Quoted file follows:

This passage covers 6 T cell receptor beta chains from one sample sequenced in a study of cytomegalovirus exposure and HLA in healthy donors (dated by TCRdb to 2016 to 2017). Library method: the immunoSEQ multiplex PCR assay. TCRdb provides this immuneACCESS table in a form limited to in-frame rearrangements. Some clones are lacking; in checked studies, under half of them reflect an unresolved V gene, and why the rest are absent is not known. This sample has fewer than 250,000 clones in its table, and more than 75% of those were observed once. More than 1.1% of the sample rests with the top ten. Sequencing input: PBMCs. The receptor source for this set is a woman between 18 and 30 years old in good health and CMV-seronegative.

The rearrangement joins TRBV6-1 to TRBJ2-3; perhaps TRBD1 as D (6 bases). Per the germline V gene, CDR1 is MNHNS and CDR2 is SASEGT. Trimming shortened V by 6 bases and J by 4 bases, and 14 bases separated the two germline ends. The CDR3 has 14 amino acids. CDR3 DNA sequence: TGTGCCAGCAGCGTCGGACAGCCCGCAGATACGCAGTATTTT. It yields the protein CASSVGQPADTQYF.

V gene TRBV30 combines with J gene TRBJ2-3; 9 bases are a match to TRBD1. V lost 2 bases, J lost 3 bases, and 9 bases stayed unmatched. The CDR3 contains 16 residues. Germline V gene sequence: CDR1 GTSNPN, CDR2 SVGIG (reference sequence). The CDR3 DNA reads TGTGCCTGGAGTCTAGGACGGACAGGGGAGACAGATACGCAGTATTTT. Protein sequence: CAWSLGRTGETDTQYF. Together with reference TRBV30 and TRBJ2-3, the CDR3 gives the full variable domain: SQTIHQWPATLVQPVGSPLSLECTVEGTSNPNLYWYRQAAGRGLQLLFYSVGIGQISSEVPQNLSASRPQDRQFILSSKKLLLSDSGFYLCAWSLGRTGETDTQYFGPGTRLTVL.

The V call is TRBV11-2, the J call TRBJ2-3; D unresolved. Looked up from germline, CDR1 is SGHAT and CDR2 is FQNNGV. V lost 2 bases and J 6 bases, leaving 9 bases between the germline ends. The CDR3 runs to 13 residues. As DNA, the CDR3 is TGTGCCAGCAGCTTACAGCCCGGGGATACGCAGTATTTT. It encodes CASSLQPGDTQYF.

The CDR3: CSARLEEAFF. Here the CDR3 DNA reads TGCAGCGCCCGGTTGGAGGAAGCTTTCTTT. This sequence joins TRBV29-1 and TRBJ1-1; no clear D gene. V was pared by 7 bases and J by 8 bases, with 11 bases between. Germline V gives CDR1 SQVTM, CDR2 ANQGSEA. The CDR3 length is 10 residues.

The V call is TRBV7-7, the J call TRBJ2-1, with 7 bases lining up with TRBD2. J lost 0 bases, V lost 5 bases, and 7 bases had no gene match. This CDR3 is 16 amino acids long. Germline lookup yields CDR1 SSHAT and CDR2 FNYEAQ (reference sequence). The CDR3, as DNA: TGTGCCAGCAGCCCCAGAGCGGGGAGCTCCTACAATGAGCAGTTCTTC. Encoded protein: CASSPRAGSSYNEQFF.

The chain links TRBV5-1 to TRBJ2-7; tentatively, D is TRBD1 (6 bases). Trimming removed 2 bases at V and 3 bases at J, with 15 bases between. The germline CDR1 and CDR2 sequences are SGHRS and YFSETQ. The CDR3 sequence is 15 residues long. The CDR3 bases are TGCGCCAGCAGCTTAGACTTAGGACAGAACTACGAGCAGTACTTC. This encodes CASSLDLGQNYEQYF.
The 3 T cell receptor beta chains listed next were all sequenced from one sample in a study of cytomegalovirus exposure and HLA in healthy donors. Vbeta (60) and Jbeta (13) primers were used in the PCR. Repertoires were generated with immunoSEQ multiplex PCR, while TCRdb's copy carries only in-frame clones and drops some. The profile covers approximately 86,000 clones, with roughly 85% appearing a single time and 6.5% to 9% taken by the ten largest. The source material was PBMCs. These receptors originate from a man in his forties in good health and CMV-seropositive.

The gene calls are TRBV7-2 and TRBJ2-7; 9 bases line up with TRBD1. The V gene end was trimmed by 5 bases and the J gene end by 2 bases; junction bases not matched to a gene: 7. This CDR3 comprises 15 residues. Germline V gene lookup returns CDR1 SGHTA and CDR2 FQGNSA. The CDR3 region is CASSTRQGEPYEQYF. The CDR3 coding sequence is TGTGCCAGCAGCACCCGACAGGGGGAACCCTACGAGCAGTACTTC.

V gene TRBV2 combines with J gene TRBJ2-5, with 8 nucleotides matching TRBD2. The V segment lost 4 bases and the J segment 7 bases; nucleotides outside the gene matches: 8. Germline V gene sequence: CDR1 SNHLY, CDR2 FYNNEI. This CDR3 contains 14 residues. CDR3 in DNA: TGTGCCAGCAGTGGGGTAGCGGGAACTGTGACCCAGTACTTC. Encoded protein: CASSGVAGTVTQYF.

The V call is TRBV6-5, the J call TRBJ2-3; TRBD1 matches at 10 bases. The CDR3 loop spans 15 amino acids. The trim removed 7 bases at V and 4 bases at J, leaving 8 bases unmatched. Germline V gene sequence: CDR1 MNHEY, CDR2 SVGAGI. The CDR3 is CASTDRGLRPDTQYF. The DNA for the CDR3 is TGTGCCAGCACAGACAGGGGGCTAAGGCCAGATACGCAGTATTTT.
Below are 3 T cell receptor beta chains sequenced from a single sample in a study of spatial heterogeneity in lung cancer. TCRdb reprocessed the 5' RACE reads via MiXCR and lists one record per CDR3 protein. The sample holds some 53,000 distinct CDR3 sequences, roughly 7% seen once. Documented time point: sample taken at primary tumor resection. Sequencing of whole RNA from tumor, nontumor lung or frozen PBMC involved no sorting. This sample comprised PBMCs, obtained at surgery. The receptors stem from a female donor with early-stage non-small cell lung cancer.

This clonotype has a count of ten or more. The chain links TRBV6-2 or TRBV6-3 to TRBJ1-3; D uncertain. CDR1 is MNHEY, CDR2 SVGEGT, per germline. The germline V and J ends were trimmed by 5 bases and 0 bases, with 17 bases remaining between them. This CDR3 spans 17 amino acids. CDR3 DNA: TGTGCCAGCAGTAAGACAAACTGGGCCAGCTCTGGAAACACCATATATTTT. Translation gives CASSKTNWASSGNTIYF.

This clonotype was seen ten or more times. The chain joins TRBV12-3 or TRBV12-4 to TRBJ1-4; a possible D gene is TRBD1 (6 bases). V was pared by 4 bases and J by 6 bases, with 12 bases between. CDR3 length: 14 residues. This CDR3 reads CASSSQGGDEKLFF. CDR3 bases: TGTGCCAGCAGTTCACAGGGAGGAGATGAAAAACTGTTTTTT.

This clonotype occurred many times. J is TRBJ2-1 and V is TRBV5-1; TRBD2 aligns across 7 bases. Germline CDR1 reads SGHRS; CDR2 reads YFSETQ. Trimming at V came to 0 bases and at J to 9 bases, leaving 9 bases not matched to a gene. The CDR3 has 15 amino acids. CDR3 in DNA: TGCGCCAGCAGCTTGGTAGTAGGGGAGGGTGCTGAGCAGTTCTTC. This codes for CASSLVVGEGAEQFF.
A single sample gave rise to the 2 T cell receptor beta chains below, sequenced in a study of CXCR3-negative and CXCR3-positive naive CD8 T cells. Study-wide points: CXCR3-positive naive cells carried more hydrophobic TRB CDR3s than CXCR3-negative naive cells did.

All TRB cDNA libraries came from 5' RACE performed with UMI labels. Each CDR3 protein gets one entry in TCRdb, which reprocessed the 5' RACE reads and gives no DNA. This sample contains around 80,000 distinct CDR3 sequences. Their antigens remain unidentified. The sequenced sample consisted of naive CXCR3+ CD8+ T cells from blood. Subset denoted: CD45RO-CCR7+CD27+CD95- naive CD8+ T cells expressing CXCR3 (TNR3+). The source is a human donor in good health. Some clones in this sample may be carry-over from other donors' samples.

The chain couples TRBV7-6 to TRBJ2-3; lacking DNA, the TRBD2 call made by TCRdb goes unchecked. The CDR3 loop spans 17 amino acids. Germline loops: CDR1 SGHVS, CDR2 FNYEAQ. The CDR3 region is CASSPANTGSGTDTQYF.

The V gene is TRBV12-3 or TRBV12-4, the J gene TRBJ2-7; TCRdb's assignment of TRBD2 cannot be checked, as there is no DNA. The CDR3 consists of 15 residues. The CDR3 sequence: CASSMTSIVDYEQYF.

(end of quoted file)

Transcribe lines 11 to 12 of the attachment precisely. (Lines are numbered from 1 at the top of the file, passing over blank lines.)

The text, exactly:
The V call is TRBV6-5, the J call TRBJ2-3; TRBD1 matches at 10 bases. The CDR3 loop spans 15 amino acids. The trim removed 7 bases at V and 4 bases at J, leaving 8 bases unmatched. Germline V gene sequence: CDR1 MNHEY, CDR2 SVGAGI. The CDR3 is CASTDRGLRPDTQYF. The DNA for the CDR3 is TGTGCCAGCACAGACAGGGGGCTAAGGCCAGATACGCAGTATTTT.
Below are 3 T cell receptor beta chains sequenced from a single sample in a study of spatial heterogeneity in lung cancer. TCRdb reprocessed the 5' RACE reads via MiXCR and lists one record per CDR3 protein. The sample holds some 53,000 distinct CDR3 sequences, roughly 7% seen once. Documented time point: sample taken at primary tumor resection. Sequencing of whole RNA from tumor, nontumor lung or frozen PBMC involved no sorting. This sample comprised PBMCs, obtained at surgery. The receptors stem from a female donor with early-stage non-small cell lung cancer.